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CoI team returns to VI next week; May hold preliminary hearings

CoI team returns to VI next week; May hold preliminary hearings

The Commissioner of the Inquiry into governance in the Virgin Islands, Sir Gary R. Hickinbottom, will be returning to the Virgin Islands (VI) next week and is currently considering holding preliminary hearings in the VI in late April and early May, prior to the main oral hearings.

This is according to CoI Secretary Steven Chandler in a press statement today, March 22, 2021.

“The Commissioner will publish rules to regulate the conduct and management of the COI’s hearings shortly,” Mr Chandler stated.

The COI, according to Mr Chandler, is currently engaged in the second stage of the Inquiry, namely obtaining further information and documentation in response to the information already provided by members of the public.

Info requested from elected & statutory officials


The COI has to date sent over 100 letters of request for information/documents to public officials, including elected and statutory officials.

“Members of the COI team intend to return to the British Virgin Islands next week to continue with the information gathering stage of the COI. The Commissioner will be accompanied by Mr Steven Chandler (Secretary to the COI) and Mr Andrew King (Senior Solicitor to the COI). All three will of course observe the current 14 days quarantine requirement on arrival,” Mr Chandler wrote.

The CoI team had departed the VI for the UK on February 4, 2021.

The Commission of Inquiry ('the Commission') was announced on January 18, 2021, by controversial ex-governor Augustus J. U. Jaspert.


CoI concerns


The Commission of Inquiry was announced on January 18, 2021 to look into whether corruption, abuse of office or other serious dishonesty may have taken place amongst public, elected and statutory officials in recent years.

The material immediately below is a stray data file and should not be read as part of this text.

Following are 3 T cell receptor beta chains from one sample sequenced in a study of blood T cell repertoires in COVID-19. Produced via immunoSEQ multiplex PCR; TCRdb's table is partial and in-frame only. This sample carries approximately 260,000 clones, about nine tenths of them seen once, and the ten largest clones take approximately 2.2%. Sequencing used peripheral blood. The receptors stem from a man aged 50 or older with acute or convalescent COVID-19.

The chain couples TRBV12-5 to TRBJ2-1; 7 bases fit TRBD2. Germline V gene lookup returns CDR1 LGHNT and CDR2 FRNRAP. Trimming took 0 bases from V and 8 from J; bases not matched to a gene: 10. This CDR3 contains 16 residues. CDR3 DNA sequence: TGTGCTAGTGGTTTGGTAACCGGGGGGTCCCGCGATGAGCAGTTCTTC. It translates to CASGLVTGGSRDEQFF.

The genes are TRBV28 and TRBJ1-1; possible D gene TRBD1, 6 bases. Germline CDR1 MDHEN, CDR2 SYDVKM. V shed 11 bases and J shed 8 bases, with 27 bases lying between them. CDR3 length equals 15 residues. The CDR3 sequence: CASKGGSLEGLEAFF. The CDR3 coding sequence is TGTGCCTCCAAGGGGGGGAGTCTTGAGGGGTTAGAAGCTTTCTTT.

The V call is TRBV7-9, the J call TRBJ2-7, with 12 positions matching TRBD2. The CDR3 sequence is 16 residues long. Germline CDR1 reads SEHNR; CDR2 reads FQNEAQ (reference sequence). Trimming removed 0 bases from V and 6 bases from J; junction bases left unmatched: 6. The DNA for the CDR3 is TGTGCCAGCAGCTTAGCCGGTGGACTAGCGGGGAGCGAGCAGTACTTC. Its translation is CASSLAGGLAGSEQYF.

Interestingly, it was announced by controversial ex-Governor Augustus J. U. Jaspert, who it is alleged was antagonistic towards the elected Government of Premier and Minister of Finance, Hon Andrew A. Fahie (R1), who has been putting qualified Virgin Islanders in top posts usually held by expatriates and has been championing talks of self-determination.

Mr Jaspert had kept the VI Government in the dark about his scheme and then colluded with the UK press to give the CoI international coverage, which hurt the reputation of the territory.

Many Virgin Islanders have stated while they are aware that corruption may exist in the VI just as in any other country, including the UK, the move to issue a CoI is highly “questionable” especially since it is no secret the Governor has been at loggerheads with the elected Government.

The controversial former Governor was already heavily critcised late last year for what many deemed as insensitive remarks on reparations for slavery and for stating that the VI should preserve the names of landmarks named after perpetrators of chattel slavery, brutality and crimes against humanity.

His perceived insensitivity to descendants of slaves further came into question with him choosing Martin Luther King Jr Day to announce he had issued a Commission of Inquiry into Governance, throwing the VI into a highly negative light on the international scene.

Virgin Islanders associate with Martin Luther King Jr Day, being mostly descendants of slaves and due to their close ties with the United States of America.

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